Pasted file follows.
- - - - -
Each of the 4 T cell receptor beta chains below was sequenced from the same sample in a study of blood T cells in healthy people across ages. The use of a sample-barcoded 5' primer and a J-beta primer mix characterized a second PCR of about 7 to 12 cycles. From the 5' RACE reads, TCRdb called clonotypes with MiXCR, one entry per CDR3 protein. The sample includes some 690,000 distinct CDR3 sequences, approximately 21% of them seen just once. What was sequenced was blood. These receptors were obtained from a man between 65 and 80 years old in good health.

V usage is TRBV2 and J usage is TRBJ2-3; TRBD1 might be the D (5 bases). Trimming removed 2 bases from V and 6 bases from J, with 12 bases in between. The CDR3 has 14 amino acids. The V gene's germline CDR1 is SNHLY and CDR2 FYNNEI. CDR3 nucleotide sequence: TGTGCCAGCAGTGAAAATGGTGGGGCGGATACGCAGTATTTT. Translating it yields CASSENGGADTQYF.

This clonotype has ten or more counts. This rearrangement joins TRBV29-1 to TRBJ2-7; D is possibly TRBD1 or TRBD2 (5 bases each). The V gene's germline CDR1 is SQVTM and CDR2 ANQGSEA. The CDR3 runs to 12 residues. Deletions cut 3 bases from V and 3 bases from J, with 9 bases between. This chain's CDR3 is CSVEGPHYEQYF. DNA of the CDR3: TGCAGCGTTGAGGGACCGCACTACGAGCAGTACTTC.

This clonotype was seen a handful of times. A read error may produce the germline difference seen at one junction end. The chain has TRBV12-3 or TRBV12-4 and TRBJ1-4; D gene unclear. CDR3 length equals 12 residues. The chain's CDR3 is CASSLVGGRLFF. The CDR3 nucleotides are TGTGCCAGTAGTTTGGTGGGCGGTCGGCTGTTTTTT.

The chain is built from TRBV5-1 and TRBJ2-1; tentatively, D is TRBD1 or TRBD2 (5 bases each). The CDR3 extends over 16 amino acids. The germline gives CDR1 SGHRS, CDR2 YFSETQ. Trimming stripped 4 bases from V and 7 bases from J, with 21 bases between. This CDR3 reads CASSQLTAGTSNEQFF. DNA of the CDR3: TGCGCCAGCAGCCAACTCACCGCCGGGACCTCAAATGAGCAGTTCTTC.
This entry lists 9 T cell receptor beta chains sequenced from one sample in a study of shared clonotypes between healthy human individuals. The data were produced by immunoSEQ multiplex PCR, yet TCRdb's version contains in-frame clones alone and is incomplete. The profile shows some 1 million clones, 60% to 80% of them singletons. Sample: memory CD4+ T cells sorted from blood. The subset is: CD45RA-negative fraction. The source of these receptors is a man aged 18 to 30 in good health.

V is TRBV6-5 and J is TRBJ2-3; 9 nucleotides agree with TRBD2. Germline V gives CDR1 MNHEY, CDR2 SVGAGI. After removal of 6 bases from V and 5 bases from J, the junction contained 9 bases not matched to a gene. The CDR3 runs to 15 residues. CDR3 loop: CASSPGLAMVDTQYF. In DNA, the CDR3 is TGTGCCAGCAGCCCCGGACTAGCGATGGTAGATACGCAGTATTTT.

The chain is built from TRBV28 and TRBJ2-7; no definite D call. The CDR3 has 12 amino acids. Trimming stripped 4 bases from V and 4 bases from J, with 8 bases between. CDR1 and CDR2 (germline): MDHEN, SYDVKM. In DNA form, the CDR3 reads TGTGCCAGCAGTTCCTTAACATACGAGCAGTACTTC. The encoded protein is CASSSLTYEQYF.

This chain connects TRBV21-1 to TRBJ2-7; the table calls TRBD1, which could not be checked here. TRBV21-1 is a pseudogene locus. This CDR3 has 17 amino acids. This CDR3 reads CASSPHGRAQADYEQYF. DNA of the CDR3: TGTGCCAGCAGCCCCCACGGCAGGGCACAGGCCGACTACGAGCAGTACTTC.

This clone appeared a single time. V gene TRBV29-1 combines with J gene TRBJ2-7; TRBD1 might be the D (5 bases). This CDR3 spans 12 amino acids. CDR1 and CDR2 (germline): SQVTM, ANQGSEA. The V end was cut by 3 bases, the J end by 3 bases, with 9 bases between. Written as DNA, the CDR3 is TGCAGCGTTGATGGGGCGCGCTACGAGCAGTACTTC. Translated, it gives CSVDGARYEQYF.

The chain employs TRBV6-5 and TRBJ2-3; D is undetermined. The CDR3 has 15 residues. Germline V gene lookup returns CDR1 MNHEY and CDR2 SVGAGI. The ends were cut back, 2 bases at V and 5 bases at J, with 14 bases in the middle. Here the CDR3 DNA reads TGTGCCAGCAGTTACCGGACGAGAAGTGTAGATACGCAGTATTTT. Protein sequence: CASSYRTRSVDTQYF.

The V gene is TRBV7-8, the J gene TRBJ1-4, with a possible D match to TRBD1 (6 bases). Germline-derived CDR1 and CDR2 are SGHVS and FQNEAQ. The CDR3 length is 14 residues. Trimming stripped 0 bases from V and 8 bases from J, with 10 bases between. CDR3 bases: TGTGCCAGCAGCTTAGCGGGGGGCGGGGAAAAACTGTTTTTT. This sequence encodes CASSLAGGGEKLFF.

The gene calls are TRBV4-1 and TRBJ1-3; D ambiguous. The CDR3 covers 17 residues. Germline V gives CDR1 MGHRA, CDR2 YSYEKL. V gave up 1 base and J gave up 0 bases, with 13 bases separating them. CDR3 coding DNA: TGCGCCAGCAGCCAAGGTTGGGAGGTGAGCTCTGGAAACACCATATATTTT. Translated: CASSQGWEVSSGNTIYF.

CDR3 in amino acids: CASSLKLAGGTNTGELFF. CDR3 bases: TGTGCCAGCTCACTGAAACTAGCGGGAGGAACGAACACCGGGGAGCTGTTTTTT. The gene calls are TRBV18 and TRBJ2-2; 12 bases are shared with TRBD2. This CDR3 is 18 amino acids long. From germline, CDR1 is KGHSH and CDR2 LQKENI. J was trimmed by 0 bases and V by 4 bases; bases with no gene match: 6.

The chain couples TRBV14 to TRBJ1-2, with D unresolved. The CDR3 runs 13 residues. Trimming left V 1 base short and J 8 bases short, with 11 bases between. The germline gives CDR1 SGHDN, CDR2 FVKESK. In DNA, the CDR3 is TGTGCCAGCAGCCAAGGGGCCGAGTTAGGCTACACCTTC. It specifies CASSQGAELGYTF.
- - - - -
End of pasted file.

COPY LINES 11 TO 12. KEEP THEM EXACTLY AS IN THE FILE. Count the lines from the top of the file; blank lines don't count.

The chain employs TRBV6-5 and TRBJ2-3; D is undetermined. The CDR3 has 15 residues. Germline V gene lookup returns CDR1 MNHEY and CDR2 SVGAGI. The ends were cut back, 2 bases at V and 5 bases at J, with 14 bases in the middle. Here the CDR3 DNA reads TGTGCCAGCAGTTACCGGACGAGAAGTGTAGATACGCAGTATTTT. Protein sequence: CASSYRTRSVDTQYF.

The V gene is TRBV7-8, the J gene TRBJ1-4, with a possible D match to TRBD1 (6 bases). Germline-derived CDR1 and CDR2 are SGHVS and FQNEAQ. The CDR3 length is 14 residues. Trimming stripped 0 bases from V and 8 bases from J, with 10 bases between. CDR3 bases: TGTGCCAGCAGCTTAGCGGGGGGCGGGGAAAAACTGTTTTTT. This sequence encodes CASSLAGGGEKLFF.